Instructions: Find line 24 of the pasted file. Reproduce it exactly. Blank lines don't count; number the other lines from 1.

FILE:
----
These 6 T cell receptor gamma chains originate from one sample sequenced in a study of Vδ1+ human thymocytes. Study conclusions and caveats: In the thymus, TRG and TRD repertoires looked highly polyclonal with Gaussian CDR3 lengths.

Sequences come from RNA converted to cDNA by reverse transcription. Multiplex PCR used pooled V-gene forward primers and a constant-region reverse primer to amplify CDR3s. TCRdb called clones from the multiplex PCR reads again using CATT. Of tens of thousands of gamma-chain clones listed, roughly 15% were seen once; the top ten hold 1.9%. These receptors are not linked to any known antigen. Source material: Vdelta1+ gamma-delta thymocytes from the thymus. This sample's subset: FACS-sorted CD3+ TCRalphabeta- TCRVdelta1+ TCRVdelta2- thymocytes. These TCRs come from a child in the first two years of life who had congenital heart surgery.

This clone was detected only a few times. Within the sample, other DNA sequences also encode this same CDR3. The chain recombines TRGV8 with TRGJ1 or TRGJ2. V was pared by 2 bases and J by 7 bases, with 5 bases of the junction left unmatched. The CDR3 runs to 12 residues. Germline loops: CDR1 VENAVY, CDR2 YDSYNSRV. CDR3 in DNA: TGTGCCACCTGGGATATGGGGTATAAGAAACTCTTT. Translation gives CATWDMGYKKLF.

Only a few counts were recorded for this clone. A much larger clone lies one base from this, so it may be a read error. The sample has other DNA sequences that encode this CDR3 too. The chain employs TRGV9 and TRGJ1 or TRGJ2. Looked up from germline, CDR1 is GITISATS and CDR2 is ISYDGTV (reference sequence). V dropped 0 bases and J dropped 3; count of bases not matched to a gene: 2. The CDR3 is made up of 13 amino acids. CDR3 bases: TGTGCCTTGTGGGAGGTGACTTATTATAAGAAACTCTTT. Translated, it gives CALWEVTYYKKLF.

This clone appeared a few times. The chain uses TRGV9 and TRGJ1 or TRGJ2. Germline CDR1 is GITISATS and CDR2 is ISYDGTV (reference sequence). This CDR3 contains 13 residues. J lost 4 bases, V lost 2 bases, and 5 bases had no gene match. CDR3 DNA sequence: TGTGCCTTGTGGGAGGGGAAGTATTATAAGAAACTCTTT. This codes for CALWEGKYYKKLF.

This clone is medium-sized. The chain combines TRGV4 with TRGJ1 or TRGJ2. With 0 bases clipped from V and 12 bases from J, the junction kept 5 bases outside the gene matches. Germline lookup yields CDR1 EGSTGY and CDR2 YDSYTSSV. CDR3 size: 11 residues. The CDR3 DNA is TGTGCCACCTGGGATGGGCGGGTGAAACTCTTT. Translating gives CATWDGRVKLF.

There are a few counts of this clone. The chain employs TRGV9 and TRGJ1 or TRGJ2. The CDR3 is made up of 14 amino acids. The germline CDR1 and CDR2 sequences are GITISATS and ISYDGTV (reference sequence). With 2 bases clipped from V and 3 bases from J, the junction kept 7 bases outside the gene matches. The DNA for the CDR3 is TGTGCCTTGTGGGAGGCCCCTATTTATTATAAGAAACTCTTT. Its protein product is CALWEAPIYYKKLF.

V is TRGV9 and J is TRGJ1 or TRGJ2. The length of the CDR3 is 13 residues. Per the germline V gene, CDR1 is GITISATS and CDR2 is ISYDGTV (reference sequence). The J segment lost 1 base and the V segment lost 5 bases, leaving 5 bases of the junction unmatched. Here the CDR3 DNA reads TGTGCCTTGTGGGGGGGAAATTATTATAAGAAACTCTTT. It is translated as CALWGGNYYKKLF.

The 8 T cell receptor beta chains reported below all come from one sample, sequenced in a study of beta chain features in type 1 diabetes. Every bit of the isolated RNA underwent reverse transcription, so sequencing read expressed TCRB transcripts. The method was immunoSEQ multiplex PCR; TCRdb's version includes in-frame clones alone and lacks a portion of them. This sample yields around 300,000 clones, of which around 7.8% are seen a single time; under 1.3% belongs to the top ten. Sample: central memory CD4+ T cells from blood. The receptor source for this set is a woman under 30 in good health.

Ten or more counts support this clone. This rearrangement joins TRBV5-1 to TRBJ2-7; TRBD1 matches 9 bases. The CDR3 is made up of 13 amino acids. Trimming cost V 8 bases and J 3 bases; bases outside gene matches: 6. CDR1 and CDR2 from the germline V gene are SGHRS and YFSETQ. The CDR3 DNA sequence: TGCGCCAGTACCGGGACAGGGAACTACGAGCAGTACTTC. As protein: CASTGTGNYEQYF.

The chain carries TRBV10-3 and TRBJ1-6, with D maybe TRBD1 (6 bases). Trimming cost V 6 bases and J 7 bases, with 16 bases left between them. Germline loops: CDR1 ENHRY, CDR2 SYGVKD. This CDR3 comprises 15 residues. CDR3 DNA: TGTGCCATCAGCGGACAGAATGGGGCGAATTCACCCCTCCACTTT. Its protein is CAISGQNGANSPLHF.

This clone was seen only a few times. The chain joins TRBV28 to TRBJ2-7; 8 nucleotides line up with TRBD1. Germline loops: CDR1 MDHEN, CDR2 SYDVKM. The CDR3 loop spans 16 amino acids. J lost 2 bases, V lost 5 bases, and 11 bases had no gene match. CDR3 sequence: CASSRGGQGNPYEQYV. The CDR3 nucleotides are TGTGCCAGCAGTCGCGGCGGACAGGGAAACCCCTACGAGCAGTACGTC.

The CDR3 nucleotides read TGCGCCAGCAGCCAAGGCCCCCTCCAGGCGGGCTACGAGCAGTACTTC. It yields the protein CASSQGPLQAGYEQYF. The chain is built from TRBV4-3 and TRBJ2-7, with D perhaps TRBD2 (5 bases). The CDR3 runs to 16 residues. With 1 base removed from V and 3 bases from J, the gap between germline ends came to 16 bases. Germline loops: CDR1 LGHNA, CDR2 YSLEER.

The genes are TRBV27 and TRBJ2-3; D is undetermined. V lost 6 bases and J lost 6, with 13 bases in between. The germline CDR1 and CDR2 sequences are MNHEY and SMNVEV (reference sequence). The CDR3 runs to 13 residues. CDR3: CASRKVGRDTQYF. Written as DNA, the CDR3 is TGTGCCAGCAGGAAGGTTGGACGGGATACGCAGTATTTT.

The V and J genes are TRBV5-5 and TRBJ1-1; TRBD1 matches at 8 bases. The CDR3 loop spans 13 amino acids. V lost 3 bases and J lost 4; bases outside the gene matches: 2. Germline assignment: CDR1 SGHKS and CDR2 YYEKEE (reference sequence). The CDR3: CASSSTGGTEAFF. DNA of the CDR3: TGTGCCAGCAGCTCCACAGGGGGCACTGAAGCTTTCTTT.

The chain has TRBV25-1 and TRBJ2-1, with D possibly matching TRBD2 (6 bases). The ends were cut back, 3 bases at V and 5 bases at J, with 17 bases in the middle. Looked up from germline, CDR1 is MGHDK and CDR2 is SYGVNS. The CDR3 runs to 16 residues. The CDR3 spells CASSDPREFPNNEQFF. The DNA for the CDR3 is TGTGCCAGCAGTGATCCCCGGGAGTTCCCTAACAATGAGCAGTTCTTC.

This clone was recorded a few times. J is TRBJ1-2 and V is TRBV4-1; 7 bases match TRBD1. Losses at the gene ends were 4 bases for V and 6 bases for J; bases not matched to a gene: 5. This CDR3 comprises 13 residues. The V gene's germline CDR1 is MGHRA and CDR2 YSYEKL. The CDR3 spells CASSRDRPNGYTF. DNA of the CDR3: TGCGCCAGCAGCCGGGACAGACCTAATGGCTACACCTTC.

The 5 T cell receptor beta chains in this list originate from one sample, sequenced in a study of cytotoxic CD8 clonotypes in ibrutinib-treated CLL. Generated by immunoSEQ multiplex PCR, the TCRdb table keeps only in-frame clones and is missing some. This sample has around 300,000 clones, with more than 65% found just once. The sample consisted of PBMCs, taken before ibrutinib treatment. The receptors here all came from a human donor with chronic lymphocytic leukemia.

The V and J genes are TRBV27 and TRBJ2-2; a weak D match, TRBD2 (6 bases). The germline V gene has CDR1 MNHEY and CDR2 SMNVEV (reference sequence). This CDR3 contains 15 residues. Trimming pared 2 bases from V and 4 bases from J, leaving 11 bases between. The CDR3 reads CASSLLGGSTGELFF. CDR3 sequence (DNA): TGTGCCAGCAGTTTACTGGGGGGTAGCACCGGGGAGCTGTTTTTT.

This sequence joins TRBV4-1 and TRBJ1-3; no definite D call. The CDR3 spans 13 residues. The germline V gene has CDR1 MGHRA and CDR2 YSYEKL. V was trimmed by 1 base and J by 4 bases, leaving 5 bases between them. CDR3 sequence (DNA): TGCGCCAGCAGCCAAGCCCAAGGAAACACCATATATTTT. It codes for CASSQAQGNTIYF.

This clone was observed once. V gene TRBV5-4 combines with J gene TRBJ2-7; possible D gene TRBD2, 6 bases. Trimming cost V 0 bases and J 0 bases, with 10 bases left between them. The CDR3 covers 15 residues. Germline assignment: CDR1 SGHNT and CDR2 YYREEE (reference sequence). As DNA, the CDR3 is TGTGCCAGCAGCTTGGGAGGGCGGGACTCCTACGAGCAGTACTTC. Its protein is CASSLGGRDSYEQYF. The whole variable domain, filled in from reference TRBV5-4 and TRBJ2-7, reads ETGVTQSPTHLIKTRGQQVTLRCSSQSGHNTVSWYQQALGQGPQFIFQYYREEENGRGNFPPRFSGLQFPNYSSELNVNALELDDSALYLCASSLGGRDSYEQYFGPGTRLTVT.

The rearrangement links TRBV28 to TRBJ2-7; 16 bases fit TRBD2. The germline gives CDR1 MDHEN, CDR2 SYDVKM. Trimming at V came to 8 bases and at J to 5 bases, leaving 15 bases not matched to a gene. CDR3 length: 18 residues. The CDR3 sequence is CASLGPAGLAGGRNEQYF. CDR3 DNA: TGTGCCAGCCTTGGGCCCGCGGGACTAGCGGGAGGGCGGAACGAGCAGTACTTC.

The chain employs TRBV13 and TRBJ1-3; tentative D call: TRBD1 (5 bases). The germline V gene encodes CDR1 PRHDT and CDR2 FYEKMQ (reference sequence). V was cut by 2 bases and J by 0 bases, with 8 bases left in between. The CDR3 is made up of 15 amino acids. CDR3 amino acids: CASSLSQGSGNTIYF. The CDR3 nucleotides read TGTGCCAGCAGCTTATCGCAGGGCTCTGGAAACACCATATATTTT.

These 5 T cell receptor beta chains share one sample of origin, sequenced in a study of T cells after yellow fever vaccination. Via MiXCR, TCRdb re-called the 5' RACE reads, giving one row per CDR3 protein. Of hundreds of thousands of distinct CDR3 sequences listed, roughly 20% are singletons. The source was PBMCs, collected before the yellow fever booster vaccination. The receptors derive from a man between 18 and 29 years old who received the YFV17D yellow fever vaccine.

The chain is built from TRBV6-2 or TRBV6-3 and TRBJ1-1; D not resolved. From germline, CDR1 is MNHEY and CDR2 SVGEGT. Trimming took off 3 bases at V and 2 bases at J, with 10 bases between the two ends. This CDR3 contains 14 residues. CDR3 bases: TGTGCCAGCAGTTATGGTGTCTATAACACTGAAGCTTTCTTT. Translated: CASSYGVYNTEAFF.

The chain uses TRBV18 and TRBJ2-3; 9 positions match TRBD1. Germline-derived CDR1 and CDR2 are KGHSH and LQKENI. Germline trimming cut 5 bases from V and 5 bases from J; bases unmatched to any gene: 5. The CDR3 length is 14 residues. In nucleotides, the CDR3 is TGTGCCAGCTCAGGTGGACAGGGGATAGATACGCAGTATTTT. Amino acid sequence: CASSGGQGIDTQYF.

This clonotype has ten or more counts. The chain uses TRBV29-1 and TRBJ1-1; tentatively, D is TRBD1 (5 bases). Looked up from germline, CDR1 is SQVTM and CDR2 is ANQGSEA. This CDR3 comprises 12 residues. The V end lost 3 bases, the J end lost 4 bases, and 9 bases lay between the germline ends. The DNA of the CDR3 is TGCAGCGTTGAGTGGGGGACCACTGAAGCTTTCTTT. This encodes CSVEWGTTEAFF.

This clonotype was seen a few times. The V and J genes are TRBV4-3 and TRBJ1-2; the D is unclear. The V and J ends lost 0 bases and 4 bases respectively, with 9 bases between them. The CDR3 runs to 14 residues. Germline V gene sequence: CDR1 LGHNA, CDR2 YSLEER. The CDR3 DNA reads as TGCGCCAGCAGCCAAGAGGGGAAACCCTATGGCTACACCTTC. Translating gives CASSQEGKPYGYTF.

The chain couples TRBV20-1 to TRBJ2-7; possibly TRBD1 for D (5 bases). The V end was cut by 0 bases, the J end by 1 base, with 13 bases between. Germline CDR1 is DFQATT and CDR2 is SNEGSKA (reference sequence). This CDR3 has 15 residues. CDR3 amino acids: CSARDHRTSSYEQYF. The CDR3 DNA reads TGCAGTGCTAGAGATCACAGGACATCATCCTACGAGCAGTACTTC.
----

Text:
These 5 T cell receptor beta chains share one sample of origin, sequenced in a study of T cells after yellow fever vaccination. Via MiXCR, TCRdb re-called the 5' RACE reads, giving one row per CDR3 protein. Of hundreds of thousands of distinct CDR3 sequences listed, roughly 20% are singletons. The source was PBMCs, collected before the yellow fever booster vaccination. The receptors derive from a man between 18 and 29 years old who received the YFV17D yellow fever vaccine.